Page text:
More broadly, the gene provides a probe for exploring the regulatory mechanisms of the body's internal biological clock, or circadian rhythms -- a waxing and waning of genetic, biochemical and physiological processes that occurs in a 24 hour period -- about which little is known in humans at the molecular level.
As the findings hint that the genetic mutation might play a role in depression, the scientists are now exploring this possibility, as well.
"Evidence suggests that circadian rhythms may have a fundamental role in numerous behaviors," says Ying-hui Fu, PhD, associate professor of neurology at University of California, San Francisco and the senior author of the paper. "As the enzyme produced by the gene modulates many proteins, we may test for its impact on novelty seeking and learning and memory, too."
"The discovery of the gene opens the window just a crack, but it could let in a lot of light for probing the neurobiology of the brain," says co-senior author Louis Ptacek, MD, a Howard Hughes Medical Institute investigator and UCSF professor of neurology.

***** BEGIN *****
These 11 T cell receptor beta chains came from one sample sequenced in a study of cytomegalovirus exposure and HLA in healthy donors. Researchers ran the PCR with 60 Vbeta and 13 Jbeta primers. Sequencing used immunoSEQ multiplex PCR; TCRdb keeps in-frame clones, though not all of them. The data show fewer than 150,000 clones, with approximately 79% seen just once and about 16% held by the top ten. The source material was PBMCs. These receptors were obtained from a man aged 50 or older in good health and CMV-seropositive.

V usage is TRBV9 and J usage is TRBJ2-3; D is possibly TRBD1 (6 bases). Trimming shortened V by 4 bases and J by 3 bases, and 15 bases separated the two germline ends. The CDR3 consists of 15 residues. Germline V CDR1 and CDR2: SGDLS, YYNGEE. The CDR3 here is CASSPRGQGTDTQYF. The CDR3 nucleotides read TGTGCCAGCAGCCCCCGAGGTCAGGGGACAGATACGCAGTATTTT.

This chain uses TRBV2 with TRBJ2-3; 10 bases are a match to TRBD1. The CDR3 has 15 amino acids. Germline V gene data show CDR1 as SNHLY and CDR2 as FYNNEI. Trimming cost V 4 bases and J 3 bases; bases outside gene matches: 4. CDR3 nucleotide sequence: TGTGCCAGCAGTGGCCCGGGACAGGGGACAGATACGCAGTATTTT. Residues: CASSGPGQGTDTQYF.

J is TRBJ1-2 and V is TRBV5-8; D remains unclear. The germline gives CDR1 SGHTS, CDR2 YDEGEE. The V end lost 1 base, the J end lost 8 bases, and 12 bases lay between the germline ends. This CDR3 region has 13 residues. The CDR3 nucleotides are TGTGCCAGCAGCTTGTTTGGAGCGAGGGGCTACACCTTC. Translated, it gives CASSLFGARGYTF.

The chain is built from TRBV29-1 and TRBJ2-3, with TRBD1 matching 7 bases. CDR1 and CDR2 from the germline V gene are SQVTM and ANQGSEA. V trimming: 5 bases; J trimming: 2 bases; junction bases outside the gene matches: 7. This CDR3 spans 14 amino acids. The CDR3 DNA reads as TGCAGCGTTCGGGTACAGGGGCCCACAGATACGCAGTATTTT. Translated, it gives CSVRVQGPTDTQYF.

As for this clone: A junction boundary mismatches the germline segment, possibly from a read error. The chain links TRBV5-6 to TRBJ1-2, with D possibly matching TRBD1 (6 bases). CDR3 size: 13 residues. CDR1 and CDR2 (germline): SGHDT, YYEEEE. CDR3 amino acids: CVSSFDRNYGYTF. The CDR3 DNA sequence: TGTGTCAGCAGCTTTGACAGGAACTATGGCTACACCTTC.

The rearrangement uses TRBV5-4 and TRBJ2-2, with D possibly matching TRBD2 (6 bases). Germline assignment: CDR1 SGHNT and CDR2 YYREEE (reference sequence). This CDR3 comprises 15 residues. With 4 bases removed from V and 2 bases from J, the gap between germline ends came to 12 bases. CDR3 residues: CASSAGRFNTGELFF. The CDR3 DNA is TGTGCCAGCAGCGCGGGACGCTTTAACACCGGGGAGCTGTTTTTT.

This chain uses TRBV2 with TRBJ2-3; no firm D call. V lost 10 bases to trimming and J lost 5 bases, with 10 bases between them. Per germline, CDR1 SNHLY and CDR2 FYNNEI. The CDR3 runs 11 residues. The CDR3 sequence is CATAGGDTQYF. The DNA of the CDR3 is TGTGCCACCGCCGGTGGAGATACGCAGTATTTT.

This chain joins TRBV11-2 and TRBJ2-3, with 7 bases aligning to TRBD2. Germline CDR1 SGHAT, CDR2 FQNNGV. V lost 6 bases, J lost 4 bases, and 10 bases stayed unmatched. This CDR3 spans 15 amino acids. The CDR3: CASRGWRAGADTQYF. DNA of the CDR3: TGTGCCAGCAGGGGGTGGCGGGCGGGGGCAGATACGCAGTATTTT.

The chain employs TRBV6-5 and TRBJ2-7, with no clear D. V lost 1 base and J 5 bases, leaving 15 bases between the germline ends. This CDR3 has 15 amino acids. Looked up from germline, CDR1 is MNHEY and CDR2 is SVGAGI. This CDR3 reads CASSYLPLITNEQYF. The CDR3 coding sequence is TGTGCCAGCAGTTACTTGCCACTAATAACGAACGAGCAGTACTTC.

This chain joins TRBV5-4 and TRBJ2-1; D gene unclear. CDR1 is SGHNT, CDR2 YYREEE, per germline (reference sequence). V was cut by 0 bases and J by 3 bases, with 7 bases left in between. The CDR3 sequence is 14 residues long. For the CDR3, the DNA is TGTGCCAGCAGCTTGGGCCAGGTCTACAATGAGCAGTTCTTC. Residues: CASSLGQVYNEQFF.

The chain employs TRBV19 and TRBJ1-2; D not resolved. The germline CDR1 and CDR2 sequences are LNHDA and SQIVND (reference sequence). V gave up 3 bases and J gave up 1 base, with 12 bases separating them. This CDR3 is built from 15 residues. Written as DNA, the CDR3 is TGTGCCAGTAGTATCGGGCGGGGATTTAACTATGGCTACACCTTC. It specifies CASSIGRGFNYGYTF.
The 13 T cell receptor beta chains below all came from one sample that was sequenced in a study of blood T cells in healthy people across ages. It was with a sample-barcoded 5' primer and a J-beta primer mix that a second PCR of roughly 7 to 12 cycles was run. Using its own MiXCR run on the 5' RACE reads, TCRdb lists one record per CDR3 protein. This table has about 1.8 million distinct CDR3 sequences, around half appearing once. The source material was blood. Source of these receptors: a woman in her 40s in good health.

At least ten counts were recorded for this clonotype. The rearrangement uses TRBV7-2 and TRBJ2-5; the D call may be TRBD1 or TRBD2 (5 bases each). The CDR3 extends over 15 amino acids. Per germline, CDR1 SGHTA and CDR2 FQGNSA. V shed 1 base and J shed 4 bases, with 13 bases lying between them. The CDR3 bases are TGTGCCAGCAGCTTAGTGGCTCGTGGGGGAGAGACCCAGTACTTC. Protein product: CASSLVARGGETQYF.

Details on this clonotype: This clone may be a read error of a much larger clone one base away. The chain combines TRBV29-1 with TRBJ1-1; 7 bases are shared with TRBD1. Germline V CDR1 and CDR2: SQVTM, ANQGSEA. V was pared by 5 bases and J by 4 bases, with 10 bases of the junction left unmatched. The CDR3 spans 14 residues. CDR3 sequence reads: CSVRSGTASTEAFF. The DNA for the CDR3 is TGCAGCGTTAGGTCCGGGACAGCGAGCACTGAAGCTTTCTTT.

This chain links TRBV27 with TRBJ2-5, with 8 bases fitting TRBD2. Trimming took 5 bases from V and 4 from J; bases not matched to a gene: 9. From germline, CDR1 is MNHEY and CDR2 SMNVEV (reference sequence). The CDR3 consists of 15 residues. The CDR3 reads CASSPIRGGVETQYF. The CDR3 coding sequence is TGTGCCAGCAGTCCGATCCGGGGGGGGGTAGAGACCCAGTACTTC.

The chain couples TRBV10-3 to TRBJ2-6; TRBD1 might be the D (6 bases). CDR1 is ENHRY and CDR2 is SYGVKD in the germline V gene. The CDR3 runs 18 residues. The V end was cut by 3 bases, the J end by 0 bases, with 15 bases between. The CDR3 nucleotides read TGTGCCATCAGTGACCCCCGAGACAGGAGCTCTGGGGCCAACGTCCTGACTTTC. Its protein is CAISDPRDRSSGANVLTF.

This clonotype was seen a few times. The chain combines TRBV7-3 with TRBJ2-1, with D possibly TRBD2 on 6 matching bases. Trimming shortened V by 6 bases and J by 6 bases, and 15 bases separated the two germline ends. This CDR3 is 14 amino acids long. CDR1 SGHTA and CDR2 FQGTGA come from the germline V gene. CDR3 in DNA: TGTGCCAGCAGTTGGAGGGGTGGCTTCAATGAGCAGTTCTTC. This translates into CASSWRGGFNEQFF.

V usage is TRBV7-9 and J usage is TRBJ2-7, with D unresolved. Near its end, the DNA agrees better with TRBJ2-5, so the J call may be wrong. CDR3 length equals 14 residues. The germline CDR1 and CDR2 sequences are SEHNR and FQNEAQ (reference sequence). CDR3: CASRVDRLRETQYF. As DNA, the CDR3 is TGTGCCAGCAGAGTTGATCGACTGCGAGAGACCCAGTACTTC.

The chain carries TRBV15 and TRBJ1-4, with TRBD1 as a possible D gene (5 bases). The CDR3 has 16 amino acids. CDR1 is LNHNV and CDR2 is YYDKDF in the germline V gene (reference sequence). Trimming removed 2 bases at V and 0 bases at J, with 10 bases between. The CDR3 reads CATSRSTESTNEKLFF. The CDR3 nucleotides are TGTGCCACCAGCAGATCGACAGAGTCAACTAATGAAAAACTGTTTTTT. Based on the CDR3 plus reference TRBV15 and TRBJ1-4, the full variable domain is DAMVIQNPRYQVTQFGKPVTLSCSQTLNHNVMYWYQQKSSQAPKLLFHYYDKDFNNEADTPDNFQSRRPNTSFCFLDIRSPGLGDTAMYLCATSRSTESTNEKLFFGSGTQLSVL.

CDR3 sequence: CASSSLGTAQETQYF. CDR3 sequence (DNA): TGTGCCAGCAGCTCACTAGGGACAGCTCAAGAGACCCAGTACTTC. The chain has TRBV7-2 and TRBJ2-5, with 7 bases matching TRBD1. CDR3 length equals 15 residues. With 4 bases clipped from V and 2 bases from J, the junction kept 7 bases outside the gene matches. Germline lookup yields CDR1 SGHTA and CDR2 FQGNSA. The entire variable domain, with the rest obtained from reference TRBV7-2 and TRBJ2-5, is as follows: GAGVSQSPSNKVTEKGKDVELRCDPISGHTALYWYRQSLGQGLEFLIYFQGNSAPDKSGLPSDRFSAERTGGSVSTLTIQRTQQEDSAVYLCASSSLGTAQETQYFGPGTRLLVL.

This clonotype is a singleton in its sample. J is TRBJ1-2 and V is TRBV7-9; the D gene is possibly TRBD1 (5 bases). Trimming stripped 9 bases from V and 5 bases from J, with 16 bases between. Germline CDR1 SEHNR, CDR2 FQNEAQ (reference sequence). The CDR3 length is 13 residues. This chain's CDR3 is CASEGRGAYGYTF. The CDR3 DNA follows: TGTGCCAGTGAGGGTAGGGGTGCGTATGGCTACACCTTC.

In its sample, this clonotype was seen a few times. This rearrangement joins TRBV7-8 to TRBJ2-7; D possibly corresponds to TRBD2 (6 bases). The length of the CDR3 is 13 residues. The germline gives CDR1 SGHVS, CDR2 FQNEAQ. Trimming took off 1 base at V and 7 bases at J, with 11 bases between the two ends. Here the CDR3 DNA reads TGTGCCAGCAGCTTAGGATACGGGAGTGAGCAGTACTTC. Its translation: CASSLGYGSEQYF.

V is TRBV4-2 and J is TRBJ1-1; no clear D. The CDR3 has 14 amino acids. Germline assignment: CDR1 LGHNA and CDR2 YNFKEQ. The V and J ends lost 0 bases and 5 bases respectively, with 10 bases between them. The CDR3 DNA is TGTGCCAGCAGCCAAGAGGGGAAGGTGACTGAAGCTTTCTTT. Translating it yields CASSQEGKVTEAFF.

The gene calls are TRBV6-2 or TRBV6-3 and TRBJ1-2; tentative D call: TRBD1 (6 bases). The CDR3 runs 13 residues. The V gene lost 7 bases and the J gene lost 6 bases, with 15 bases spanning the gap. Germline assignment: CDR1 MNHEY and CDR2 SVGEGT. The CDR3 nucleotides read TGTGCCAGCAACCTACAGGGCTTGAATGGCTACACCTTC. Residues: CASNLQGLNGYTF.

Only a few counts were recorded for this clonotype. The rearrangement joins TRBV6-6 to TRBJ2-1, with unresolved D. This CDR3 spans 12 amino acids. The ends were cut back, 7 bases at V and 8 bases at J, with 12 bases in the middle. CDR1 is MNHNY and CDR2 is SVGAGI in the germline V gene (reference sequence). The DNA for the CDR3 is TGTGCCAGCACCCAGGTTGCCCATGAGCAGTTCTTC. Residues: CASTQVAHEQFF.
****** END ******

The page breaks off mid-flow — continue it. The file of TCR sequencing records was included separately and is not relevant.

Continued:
The finding, published in the March 31 issue of Nature, builds on previous research led by Ptacek and co-author Christopher Jones, PhD, associate professor of neurology at University of Utah. In 1999, in a study of three families with the unusual sleep pattern, known as familial advanced sleep phase syndrome (FASPS), the scientists created a family tree to map the incidence of inheritance, and made the seminal finding that the behavior was a single-gene trait. (Nature Medicine, Sept. 1999). In 2000, the team discovered the gene
(hPer2) responsible for the condition in one
Contact: Jennifer O'Brien
University of California - San Francisco